Wendy Amsellum is a teacher at the Drisha Institute for Jewish Education, and  she directs the Dr. Beth Samuels Drisha High School Programs. She is completing a PhD in Rabbinic Literature at NYU and is an alumna of the Wexner Graduate Fellowship Program.  Wendy can be reached at: wamsellem@yahoo.com.

Towards the beginning of this week’s parsha, parshat B’shalach, Pharoh is told that the people of Israel had fled:

ויהפך לבב פרעה ועבדיו אל העם ויאמרו מה זאת עשינו כי שלחנו את ישראל מעבדינו

And the heart of Pharoh and his servants was turned against the nation [of Israel] and they said, “What have we done, sending Israel out from serving us.”

The plain meaning of the verse is that Pharoh and his servants are succumbing to the behavior they manifested time and again during the plagues – a willingness to send the people while the plague was happening, followed by a reversal of heart soon afterwards. Having recovered somewhat from the terror of losing their first-born, Pharoh and his servants now regret losing their slaves.

In the eyes of the midrash, though, Pharoh’s regret takes on a different tenor completely. Exodus Rabbah 20:5 compares Israel in Egypt to a field with a heap of stones. The owner of the field sells it to another man who cultivates the field. The new owner removes the stones and discovers a spring of water underneath. He then plants vineyards and spices and pomegranates. All who pass it are struck by the beauty of the field. One day the original owner passes by and seeing the changes wrought, he laments and cries out “Woe is me that I sold this field. Woe is me that I no longer own it.”

So too, the midrash explains, when the Israelites were slaves in Egypt, they were like an uncultivated field weighed down by the stony burden of their labors. Once they leave Egypt, God cultivates them into a beautiful garden. Pharoh laments, not the loss of his slaves, but rather the loss of the verdant, vibrant Israelites whose potential had been squashed when they had been in Pharoh’s domain. Here too Pharoh says, “What have we done, sending Israel out from serving us,” but he is not regretting the loss of slave labor, only the absence of what could have been.

A second midrash, Exodus Rabbah 20:7, explains Pharoh’s regret in an even more striking fashion. The people of Israel are imagined as a prince who in the course of his travels takes up residence in the home of a wealthy man who hosts him generously. The King very much wants to see his son so he sends messages to the host daily, asking that his son be sent home. The host does not respond. Eventually the King comes and himself takes the son away. As the son leaves, the host cries out:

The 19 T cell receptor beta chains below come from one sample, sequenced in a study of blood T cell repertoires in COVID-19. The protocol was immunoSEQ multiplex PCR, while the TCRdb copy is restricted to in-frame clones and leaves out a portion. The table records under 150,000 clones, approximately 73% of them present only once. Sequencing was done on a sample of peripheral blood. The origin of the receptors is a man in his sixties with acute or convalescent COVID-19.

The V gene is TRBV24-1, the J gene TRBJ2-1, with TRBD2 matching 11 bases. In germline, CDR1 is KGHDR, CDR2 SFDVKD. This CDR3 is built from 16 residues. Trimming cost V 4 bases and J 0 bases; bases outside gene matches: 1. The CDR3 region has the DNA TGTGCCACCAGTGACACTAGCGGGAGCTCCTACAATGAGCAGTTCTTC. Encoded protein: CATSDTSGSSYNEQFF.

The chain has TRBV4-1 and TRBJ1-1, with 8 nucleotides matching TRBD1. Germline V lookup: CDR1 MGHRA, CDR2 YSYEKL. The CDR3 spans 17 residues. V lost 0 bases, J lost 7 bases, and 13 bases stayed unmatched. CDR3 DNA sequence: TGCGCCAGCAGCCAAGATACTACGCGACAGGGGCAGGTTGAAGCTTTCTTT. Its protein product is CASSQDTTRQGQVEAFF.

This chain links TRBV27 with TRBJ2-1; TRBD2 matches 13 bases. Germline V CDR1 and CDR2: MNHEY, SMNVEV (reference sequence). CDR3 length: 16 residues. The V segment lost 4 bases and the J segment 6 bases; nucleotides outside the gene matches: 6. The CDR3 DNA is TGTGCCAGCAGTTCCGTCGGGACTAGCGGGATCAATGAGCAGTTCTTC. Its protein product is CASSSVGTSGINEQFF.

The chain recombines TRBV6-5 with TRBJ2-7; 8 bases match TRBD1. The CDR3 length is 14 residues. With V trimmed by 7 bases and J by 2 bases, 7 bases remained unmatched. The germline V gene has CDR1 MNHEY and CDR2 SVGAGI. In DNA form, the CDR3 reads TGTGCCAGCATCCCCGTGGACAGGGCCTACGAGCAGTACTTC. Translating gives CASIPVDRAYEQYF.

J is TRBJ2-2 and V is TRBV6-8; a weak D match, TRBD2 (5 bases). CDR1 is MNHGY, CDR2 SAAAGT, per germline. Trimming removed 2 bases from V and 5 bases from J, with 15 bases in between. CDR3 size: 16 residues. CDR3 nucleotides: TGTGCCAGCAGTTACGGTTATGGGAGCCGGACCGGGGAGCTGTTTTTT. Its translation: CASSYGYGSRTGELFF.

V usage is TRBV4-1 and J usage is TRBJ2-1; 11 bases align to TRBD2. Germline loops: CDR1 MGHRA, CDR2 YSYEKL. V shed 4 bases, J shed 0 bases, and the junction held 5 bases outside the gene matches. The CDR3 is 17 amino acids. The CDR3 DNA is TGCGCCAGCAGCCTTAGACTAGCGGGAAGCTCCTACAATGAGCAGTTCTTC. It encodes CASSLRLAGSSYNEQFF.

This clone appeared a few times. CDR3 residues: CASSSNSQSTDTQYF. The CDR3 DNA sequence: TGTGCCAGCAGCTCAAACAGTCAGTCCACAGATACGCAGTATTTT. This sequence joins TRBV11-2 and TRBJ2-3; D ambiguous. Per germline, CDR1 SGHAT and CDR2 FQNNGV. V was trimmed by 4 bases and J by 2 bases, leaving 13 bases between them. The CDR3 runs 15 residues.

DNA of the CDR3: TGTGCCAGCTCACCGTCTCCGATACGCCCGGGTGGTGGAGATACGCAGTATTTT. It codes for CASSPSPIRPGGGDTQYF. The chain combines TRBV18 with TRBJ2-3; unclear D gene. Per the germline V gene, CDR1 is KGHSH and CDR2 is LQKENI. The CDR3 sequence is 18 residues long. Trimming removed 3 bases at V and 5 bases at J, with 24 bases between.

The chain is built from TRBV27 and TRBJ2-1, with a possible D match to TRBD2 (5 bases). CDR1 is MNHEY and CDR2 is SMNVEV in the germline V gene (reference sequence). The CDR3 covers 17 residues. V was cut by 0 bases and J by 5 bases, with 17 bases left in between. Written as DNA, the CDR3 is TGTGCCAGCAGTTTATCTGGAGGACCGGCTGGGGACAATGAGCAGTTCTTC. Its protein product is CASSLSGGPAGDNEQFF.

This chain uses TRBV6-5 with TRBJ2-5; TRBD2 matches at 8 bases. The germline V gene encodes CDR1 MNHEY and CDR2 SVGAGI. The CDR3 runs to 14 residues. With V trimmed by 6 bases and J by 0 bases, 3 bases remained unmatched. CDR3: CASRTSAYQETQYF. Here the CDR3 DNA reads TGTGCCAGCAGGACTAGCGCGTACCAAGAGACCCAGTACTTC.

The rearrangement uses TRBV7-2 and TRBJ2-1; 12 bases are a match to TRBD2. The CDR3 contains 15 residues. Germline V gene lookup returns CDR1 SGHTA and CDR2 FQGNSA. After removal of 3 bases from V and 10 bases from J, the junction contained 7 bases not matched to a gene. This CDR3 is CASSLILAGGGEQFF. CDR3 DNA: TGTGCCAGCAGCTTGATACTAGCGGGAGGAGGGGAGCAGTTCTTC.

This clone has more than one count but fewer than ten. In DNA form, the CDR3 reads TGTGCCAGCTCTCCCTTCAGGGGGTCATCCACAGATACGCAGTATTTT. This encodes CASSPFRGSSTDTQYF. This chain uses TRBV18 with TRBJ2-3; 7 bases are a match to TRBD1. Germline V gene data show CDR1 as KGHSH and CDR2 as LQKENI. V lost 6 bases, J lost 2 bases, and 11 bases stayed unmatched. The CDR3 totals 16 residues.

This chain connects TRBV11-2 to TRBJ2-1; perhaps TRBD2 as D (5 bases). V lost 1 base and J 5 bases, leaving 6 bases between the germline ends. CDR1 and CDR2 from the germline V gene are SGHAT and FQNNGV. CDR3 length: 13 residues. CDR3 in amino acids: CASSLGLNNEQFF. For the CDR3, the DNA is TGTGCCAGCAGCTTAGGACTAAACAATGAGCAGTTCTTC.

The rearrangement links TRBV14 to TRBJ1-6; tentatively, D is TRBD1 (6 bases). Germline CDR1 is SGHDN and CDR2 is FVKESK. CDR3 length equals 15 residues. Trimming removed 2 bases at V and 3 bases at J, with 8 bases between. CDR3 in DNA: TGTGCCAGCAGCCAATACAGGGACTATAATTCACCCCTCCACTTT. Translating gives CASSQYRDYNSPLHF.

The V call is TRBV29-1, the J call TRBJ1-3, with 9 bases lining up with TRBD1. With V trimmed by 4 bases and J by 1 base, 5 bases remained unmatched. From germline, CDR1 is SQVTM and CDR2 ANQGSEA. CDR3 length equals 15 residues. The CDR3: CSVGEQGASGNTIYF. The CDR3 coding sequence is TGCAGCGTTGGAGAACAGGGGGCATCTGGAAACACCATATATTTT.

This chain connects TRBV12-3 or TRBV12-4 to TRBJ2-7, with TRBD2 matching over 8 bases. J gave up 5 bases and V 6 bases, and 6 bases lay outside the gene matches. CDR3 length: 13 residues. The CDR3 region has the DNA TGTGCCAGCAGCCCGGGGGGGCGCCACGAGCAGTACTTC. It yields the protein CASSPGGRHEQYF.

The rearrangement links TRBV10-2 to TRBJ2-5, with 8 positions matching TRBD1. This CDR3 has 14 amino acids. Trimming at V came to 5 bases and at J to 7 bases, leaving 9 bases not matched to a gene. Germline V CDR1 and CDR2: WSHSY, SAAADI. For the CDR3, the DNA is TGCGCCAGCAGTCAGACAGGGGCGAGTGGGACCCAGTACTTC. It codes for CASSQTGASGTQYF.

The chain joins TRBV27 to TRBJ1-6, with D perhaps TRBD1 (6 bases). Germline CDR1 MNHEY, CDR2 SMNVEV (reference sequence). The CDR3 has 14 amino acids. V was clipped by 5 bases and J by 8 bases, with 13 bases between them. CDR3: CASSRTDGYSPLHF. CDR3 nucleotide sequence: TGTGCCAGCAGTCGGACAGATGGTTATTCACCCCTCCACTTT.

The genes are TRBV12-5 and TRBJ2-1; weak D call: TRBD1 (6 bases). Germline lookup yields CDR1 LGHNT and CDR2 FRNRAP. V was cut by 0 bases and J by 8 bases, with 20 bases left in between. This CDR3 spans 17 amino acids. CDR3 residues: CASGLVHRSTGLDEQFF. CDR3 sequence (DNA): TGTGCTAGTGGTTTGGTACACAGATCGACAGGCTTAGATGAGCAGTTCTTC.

אמרו לו שכיניו למה אתה אתה צועק. אמר להם כבוד היה לי כשהיה בנו של מלך  אצלי שהיה המלך כותב אגרת לי והיה זקוק לי  . . . עכשיו שנמשך בנו של מלך מאצלי אינו נזקק לי בדבר לכך אני צועק

His neighbors said, “Why are you crying out?” He said to them, “It was a great honor for me when the King’s son was with me, as the King would write me letters and needed me . . .now that the King’s son is no longer with me, the King no longer needs me and so therefore I am crying out.”

According to this midrash what Pharoh values is not the slave labor and not even the Israelites themselves. What Pharoh really wants is God’s attention – and even if that attention comes in the negative form of plagues and punishments, Pharoh relishes the feeling that God is seeking him out. The loss of Israel means the loss of Pharoh’s intimate relationship with God and this is what causes him to cry out, “What have we done, sending Israel out from serving us.”

This second midrash is remarkable as much for what it leaves out as for what it includes. In the midrash, there is no slavery. Indeed, the wealthy host is described as treating the prince most generously. The prince and by extension, Israel, do not need to be saved. Rather the King simply misses his son and wants him back. The most central aspect of the Exodus story – the journey from slavery to freedom – is skipped over entirely by this midrash. Instead the story reads as a drama in which Pharoh’s actions are understood as a call for attention from God.

Why exonerate Pharoh in this manner? Indeed, why cast his regret over sending off the Israelites as anything more than the petty self-serving desire for slave labor that the plain meaning of the verse seems to indicate? I think that both midrashim are aimed at propping up the Israelites’ sense of self. In the first midrash, the Israelites were not properly cultivated in Egypt but once God steps in, they quickly become a choice garden. Clearly Israel has limitless potential when they are in God’s care. In the second midrash, Pharoh desperately wants what the Israelites already, naturally, have – God’s limitless attention. Both midrashim highlight the special relationship of God and Israel with Pharoh looking on jealously, and bemoaning, “What have we done, sending Israel out from serving us.”